We mean no disrespect to the digital effects artists working in Hollywood, but sometimes it feels like computer-generated (CG) effects haven't improved in 10 years. Every blockbuster seems to have at least one big effects scene that looks like it was lifted from a PS3.
So maybe we need to stop and appreciate the mind-blowing scenes that were done the old-fashioned way -- with stunts, models and borderline insanity.
It was a chase that destroyed the Batmobile, a Joker-themed semi, a dump truck, a paddy wagon, multiple cop cars and God knows how many bystander vehicles. And that shit was worth it.
Batman on a motorcycle. This should win Best Picture every year.
Two specific points during the insane car chase at the halfway point of The Dark Knight are so over-the-top they seem like they would have had to be computer-generated, if for no other reason than they would have killed the stunt drivers.
The first is when the Batmobile first shows up to take out the Joker's convoy. It speeds in ...
... and offers what equates to a vehicular uppercut to a garbage truck.
The scene ended up in the trailer and inadvertently encouraged a bloat of fanboys to flock to their keyboards and pound out protests against the fake-looking CGI in the movie. But as Christopher Nolan has proved time and again, he doesn't mess with that shit if he doesn't have to.
No, what you are actually seeing there is a complete one-third-scale model of the Batmobile, the garbage truck and a large section of lower Wacker Drive in Chicago.
They stuck the two vehicles on a guide and smashed those mothers together. What you see in the film is the result.
Even the damn 180-degree move that the Batmobile pulls off at the end was done by a radio-controlled model.
So what about the climactic moment in that scene when they flip the Joker's 18-wheeler after Batman clotheslines it with a grappling hook? If that was a model, it was pretty goddamned convincing.
The flipping of the semi was accomplished with a technique known in Hollywood as flipping a real goddamned semi. To get the mind-boggling amount of upward force needed to lift the big bastard head over heels, the FX crew built a huge steam-piston mechanism in the trailer.
Wait, why can't that shit come standard in cars now?
Of course, then the challenge was to make it look like this insane stunt was occurring right in the middle of the banking district in Gotham. So how the hell do you pull that off? Build a miniature city and edit in the truck somehow? Film the truck out on an open course and use CGI to fill in the background? Shit, no! They just went to downtown Chicago, closed off a street and flipped their goddamned semi.
Why? Because that's how Batman would do it.
CGI is for squares.
You can mock its many plot holes if you want, but we're pretty sure the reason Independence Day dominated the box office in 1996 was because millions of people thought that seeing New York slowly enveloped by a gargantuan ball of fire was worth every cent of the ticket price. The ad campaign sold the film on that image -- the fire rolling down between New York skyscrapers. And by God, we lined up on opening night.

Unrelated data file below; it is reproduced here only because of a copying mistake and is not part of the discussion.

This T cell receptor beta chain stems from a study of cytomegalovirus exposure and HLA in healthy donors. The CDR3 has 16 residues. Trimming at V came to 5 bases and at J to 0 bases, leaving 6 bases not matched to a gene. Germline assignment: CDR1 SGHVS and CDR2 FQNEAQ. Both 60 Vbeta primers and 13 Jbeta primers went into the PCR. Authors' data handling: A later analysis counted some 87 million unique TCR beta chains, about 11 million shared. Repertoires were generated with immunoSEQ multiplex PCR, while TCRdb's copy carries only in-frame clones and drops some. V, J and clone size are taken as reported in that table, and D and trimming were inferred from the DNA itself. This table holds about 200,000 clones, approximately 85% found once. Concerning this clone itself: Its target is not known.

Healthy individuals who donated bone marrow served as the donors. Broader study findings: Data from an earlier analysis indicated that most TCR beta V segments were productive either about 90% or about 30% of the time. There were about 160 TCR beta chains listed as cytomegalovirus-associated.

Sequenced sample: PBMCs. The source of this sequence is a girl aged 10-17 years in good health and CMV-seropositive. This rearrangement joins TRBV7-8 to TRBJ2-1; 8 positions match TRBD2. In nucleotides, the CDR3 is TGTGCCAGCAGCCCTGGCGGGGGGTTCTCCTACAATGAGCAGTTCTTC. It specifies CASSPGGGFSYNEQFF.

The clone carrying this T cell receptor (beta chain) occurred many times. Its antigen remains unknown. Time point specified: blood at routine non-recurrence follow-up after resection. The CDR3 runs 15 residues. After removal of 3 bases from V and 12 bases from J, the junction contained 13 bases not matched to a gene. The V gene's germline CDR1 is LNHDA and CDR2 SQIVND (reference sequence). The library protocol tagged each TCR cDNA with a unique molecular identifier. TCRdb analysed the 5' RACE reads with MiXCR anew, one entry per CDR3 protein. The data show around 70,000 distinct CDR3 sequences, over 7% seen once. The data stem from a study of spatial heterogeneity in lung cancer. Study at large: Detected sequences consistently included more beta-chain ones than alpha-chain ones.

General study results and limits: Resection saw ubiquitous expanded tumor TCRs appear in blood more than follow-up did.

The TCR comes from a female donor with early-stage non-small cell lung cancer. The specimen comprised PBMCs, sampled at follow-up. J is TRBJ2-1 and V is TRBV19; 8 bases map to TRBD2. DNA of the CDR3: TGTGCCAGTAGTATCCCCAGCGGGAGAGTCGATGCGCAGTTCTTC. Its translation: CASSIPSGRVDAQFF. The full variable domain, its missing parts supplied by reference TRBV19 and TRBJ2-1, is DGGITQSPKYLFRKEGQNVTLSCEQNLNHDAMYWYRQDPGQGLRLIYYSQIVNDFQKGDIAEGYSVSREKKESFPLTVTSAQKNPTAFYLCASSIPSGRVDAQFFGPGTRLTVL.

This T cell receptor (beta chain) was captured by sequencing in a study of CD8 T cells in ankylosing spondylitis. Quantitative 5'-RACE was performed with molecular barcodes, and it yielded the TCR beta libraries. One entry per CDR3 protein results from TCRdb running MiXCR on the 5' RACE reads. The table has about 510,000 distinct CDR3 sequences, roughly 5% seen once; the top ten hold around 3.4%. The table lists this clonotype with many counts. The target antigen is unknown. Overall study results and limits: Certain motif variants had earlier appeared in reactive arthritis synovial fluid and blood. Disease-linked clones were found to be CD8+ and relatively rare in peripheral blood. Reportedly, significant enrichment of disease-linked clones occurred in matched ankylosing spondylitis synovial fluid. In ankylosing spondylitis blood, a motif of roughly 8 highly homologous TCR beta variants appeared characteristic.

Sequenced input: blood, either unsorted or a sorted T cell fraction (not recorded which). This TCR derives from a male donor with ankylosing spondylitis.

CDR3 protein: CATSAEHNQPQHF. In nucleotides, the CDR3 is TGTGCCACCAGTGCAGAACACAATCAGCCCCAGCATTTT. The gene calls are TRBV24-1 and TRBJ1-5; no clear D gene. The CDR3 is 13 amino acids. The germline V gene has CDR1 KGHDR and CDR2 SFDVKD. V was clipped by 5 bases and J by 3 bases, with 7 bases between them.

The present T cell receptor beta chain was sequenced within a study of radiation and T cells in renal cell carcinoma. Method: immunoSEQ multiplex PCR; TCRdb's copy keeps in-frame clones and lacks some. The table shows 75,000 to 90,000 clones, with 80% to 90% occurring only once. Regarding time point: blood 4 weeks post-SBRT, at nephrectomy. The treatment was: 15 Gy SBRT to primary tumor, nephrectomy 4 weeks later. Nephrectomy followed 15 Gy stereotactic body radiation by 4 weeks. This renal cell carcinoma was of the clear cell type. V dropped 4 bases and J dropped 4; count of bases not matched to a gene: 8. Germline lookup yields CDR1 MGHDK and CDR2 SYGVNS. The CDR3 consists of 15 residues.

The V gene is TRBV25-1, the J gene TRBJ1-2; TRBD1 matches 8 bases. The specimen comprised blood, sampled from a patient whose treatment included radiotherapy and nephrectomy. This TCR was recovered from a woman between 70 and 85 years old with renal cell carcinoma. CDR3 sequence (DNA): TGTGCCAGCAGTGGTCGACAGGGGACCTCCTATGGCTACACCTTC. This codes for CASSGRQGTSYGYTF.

Seriously, you can leave after this scene.
And even if you watch it today, there's something oddly realistic about it, especially when compared with more recent Roland Emmerich stuff like 2012, which made the destruction of L.A. look like a very expensive video game cut-scene:
The difference, of course, is that the fire in the streets in ID4 is not CGI. It's real fire.
That sort of thing isn't easy to do in real life -- after all, how do you make the fire go sideways? Fire doesn't normally plume horizontally, which is a good thing most of the time, but the whole point of the aliens' city-destroying weapon was the unearthly way the blaze would slowly spill outward and engulf the city.
For the effects team, the solution to this shot was relatively simple.
Can you tell what you're looking at? That's a model city on its side. You'd probably recognize it better like this:
They called it the death chimney. Just turn the city model sideways, put the pyrotechnics at the bottom and put the camera at the top. Then they shot the explosion at a high shutter speed so that when the film was slowed down, they got their horrific, creeping wall of unstoppable fire.
See, this is how destruction used to be filmed back in the day. Someone spent weeks making a detailed model of New York, then you set it on fire and hoped to hell you didn't screw it up so they'd have to build it all over again (because then the model builder would find you in the parking lot and beat your ass).
"Roland Emmerich is a dick."
Here's an effect so seamless that you probably never gave it a second thought during the 27-hour runtime of the Lord of the Rings trilogy: the fact that Elijah Wood and the other actors playing hobbits are not in fact three feet tall.
The camera takes off ... a few feet.